1. "My point is just that the conventional kind of art is limited by the presumption that culture in general has deeper value than any being subject merely to taste, whereas those on the outskirts of society typically aren’t inclined to give culture such a benefit of the doubt. When doubts go all the way down, aesthetic value is the only value left."

    This is probably true, and for that reason very likely to be denied and destined to remain a minority position, an esoteric insight, because if this were to be accepted (or even understood) by society at large, that society would be revealed in all its foundationlessness and would likely collapse into madness and violence - into the state of nature, if you will. Of course, there is a sort of madness and violence at work in keeping the Nightmare at bay, too - a fact we repress just as readily as we repress the Nightmare itself (i.e. the horrors of nature). But most of us seem to prefer the madness of civilization to the madness of nature - or at least we have been taught to/that we do so.

    It seems that a "healthy" culture has to take itself for granted as embodying a sort of higher truth (whatever this means) and to take it as a matter of course that its central values somehow constitute Supreme Values™, not just to regard itself as one possible aesthetic experience among others, even if, from the point of view of the hypermodern sage, it is precisely that. The secular humanists are not aware of their own faithfulness to the shadow of the God they claim to have done away with.

    On a more abstract level, any pattern that seeks persistence (and this seems to be the only game in town) will do what it can to ensure its survival and proliferation. Sometimes this entails sacrificing part of itself in order to adapt to new circumstances, but sacrifice too much, flip too many bits, and the pattern can no longer be recognized as the same pattern. A culture (pattern) that regarded cults (competing patterns) as providing equally legitimate alternatives to mainstream beliefs and practices would be jeopardizing its own chances of success, which might explain why we're liable to shun cults irrespective of their aesthetic merits or lack thereof (just like cult members need to shun those who still display some loyalty toward the Mainstream - the Mainstream that on the one hand constitutes a competing pattern, but on the other hand functions as the Other or the Background in relation to which the cult can exist as a recognizable pattern. Similarly, we seem predisposed to shun behavior that deviates from the norm (of the culture we belong to) regardless of any aesthetic qualities associated with the behavior - it is enough that they deviate. In other words, it doesn't matter if dogs taste great - _we_ don't eat them. And maybe incestuous relations can be very arousing and contribute to an aesthetic appreciation of the fundamental weirdness of reality, or whatever - but we Don't Do That Kind Of Thing. The fact that everything isn't permitted just goes to show that God still haunts us in all his undead glory.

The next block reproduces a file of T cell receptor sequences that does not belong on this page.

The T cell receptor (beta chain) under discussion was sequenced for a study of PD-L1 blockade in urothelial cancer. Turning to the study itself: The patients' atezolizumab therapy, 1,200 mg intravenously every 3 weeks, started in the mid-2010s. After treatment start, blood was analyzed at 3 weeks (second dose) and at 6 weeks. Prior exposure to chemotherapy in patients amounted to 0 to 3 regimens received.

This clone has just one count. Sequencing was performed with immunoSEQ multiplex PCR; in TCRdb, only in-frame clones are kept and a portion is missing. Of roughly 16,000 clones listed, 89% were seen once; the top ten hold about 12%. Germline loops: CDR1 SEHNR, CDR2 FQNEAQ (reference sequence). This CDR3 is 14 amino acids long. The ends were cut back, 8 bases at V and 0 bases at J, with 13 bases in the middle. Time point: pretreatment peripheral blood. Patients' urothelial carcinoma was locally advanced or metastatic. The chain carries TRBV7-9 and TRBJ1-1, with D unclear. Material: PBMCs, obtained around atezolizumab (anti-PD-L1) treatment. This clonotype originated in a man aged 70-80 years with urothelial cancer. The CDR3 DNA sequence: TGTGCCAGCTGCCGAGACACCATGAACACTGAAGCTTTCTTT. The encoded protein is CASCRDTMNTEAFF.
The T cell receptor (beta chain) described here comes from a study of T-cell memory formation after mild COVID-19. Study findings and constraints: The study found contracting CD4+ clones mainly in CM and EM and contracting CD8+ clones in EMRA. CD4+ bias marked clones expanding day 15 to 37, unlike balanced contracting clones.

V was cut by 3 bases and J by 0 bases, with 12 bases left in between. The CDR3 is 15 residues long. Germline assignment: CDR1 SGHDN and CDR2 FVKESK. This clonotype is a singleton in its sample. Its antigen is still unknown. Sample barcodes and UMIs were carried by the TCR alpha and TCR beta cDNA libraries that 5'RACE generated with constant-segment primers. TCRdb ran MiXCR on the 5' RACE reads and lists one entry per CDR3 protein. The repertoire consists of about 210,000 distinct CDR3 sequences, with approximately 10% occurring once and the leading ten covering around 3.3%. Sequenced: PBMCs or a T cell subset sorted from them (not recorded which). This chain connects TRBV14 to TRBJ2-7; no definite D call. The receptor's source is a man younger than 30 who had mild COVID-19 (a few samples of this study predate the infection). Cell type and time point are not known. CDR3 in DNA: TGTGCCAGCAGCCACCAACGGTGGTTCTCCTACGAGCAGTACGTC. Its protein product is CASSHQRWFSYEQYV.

1. Certainly, most people prefer the madness of civilization to the madness of any countercultural movement that tells it like it is. That must be because society determines what's normal and what's insane, so most people don't regard themselves as crazy for doing whatever it takes to fit in with the mob. Indeed, there is sanity in compromising to promote your welfare at the expense of others, even if that should contribute to the downfall of us all, because our mental capacity isn't geared towards caring much about the long-term costs.

      It is indeed Spengler's view which intrigues me, that the character of each society is defined by certain ideals which fade over time as the society corrupts itself and loses sight of what inspired its founders.

      I'd distinguish between our animal side and our distinctly human side. Our anomalous creativity isn't shared with other species, so when we act as people, which is rarer than we might think, we don't merely follow some instinctive cognitive mechanism, as in social dominance behaviour, us versus them, etc.

      In any case, the aesthetic view of all that we do isn't meant for everyone. I see it as a hint of a posthuman vision of reality. Most people would much prefer to be happy than enlightened. To be enlightened is to understand that life is absurd, or at least that aesthetic values are all that are compatible with nature as it really is.